(d)     § 532(b) – This penalty tax does not apply to personal holding companies.
(e)     § 532(c) – This penalty tax is determined without regard to the number of shareholders of the corporation.
(f)      § 535(b) gives the formula for computing accumulated taxable income.
(i)       Start with taxable income:
(ii)     Subtract taxes, dividends paid, and other non-deductible expenses.
(iii)    Add tax-exempt income
(g)     United States v. Donruss Co.
(i)       Facts – Donruss Co. had $1.7 million of undistributed earnings. Donruss Co. gave several reasons for accumulating earnings: capital and inventory requirements, increasing costs, business and economic risks, and a desire to expand. At trial, the Government wanted a jury instruction stating that avoidance of shareholder tax does not have to be the sole purpose for the unreasonable accumulation of earnings. The trial court refused and gave an instruction stating that this did have to be the sole purpose. The jury found that the Donruss Co. had accumulated earnings beyond the reasonable needs of its business, but that it had not retained its earnings for the purpose of avoiding shareholder income tax.
(ii)     Holding – The applicable test in order to rebut the presumption contained in § 533(a) is that the taxpayer must establish by the preponderance of the evidence that tax avoidance with respect to shareholders was not one of the purposes for the accumulation of earnings beyond the reasonable needs of the business. Court remanded stating that Donruss Co. has to show that the tax consequences didn’t contribute to his decision t accuulate earnings.
(h)     Snow Mfg. Co. v. Comm’r
(i)       Facts – Snow Manufacturing Co. remanufactured automobile parts. IRS determined that Snow Manufacturing Co. was subject to the accumulated earnings tax for its taxable years ended June 30, 1979, and June 30, 1980. The parties disagreed as to whether P’s reasonable business needs for fiscal 1979 and 1980 included the need to accumulate funds for expansion or relocation of its plant. The parties further disagreed as to whether petitioner’s reasonable business needs were to be compared to its accumulated earnings and profits or net liquid assets.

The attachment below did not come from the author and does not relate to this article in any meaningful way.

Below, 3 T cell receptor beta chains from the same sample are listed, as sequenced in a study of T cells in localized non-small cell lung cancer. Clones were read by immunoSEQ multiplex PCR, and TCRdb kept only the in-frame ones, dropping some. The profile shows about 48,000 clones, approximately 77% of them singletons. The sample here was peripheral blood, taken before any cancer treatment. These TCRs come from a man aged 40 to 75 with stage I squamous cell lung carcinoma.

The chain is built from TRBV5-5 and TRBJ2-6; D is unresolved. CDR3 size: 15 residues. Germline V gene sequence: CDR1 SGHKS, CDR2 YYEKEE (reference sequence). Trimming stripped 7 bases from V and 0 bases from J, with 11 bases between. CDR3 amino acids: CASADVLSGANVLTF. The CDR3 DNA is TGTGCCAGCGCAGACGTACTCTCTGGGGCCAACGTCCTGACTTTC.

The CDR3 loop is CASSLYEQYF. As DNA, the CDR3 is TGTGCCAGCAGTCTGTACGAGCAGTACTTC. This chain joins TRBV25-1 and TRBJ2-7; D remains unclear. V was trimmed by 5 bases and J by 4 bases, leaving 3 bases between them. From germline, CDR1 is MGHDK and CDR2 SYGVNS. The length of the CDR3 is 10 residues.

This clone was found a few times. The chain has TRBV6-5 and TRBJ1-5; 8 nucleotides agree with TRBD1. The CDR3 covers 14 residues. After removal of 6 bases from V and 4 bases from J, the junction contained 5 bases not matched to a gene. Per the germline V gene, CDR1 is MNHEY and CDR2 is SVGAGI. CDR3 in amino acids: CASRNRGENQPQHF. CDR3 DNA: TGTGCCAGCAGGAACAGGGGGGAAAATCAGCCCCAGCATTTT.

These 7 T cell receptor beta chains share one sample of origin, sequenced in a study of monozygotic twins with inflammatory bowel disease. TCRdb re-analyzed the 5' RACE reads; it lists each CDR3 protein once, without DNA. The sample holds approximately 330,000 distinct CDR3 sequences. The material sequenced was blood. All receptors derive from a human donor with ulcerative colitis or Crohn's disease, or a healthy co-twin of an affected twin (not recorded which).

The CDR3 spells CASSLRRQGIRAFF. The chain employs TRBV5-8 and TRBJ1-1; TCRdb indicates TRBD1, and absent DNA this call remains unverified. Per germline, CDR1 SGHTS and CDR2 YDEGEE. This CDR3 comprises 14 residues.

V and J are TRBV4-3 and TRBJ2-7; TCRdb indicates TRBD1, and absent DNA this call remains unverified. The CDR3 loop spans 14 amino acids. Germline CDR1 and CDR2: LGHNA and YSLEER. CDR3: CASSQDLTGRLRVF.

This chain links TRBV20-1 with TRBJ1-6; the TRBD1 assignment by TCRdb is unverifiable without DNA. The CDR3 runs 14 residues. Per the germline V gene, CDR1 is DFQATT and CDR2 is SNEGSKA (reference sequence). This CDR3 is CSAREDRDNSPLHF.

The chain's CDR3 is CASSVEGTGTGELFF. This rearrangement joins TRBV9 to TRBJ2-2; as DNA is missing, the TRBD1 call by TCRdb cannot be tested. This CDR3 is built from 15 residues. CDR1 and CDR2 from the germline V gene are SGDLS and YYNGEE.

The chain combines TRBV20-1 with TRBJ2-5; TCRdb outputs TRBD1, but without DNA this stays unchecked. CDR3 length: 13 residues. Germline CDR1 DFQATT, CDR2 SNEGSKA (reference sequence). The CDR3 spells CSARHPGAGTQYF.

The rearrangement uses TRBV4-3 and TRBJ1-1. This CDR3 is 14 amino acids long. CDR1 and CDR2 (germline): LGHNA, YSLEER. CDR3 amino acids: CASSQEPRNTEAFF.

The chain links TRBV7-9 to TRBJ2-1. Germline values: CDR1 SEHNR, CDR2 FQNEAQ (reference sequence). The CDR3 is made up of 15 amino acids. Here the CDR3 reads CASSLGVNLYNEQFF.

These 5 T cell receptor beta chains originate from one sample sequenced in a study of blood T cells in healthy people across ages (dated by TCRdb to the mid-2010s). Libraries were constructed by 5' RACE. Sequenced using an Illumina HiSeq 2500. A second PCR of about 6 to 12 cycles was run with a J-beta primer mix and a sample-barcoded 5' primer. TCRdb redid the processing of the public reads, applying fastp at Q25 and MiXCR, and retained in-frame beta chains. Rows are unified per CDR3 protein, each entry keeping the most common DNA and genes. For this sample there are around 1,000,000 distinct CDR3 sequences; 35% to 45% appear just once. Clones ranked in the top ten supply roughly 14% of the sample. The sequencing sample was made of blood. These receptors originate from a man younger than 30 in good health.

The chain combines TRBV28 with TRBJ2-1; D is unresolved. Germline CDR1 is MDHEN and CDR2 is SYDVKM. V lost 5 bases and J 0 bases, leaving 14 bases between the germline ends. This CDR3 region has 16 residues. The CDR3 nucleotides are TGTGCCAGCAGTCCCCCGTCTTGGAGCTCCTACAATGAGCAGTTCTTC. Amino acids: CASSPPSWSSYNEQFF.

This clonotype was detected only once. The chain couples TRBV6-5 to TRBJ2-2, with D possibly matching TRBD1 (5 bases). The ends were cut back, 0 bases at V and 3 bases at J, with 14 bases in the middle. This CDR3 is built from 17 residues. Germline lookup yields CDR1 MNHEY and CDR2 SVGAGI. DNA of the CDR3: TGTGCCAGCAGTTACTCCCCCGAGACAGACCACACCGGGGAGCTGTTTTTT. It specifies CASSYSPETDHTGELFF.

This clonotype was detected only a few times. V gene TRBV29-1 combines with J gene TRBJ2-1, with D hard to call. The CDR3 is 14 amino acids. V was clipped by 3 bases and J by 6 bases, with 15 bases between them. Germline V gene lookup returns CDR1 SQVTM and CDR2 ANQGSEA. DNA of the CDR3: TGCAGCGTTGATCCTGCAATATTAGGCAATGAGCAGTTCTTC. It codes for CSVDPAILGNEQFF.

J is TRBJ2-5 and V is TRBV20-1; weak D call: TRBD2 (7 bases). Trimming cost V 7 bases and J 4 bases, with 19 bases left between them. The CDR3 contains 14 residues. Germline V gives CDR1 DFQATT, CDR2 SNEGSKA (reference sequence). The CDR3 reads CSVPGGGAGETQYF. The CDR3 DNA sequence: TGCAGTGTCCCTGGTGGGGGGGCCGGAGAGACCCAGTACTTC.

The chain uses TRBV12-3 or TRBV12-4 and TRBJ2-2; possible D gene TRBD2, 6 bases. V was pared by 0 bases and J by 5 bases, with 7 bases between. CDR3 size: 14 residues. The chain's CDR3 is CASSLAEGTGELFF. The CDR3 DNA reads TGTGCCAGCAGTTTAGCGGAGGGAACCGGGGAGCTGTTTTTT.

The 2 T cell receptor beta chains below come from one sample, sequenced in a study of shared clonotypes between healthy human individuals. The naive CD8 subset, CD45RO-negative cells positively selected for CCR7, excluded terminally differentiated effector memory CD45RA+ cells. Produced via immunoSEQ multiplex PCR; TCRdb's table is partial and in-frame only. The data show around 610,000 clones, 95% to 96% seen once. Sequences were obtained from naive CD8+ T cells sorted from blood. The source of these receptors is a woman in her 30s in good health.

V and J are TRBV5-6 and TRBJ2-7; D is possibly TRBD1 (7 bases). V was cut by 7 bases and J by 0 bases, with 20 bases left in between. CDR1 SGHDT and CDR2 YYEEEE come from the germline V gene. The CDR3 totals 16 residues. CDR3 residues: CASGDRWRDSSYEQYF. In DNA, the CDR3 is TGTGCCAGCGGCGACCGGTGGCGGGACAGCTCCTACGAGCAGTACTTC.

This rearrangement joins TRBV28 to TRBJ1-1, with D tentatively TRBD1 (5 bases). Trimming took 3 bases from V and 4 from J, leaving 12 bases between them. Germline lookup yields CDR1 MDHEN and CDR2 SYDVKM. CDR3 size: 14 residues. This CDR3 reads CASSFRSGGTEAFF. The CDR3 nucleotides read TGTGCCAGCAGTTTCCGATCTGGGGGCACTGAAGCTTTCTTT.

Holding – Snow Manufacturing Co. is subject to the accumulated earnings tax for its 1979 and 1980 fiscal years. Snow Manufacturing Co. lacked a “specific, definite, and feasible” plan for expansion. Because Snow Manufacturing Co.’s net liquid assets exceeded its accumulated earnings and profits, comparison of its reasonable business needs with its accumulated earnings and profits is the proper measure for the proscribed purpose test of § 533(a). Where a corporation accumulates earnings and profits, the most significant factor in determining whether the accumulated earnings tax applies is the reasonableness of the corporate accumulation. § 533(a) establishes the presumption that a corporation that accumulates earnings and profits beyond its reasonable business needs does so for the proscribed purpose of tax avoidance. The § 533(a) presumption, however, is rebuttable by a preponderance of evidence to the contrary. Therefore, the accumulated earnings tax is not imposed where a corporation has made an unreasonable accumulation but lacks the proscribed purpose. The ultimate question upon which imposition of the tax rests is whether tax avoidance with respect to shareholders was one of the purposes of a corporate accumulation. § 537(a) provides that the term “reasonable needs of the business,” includes the “reasonably anticipated needs of the business.” As § 1.537-1(b) indicates, “reasonably anticipated needs of the business” do not include the vague or uncertain plans of a corporate taxpayer to acquire new property: In order for a corporation to justify an accumulation of earnings and profits for reasonably anticipated future needs, there must be an indication that the future needs of the business require such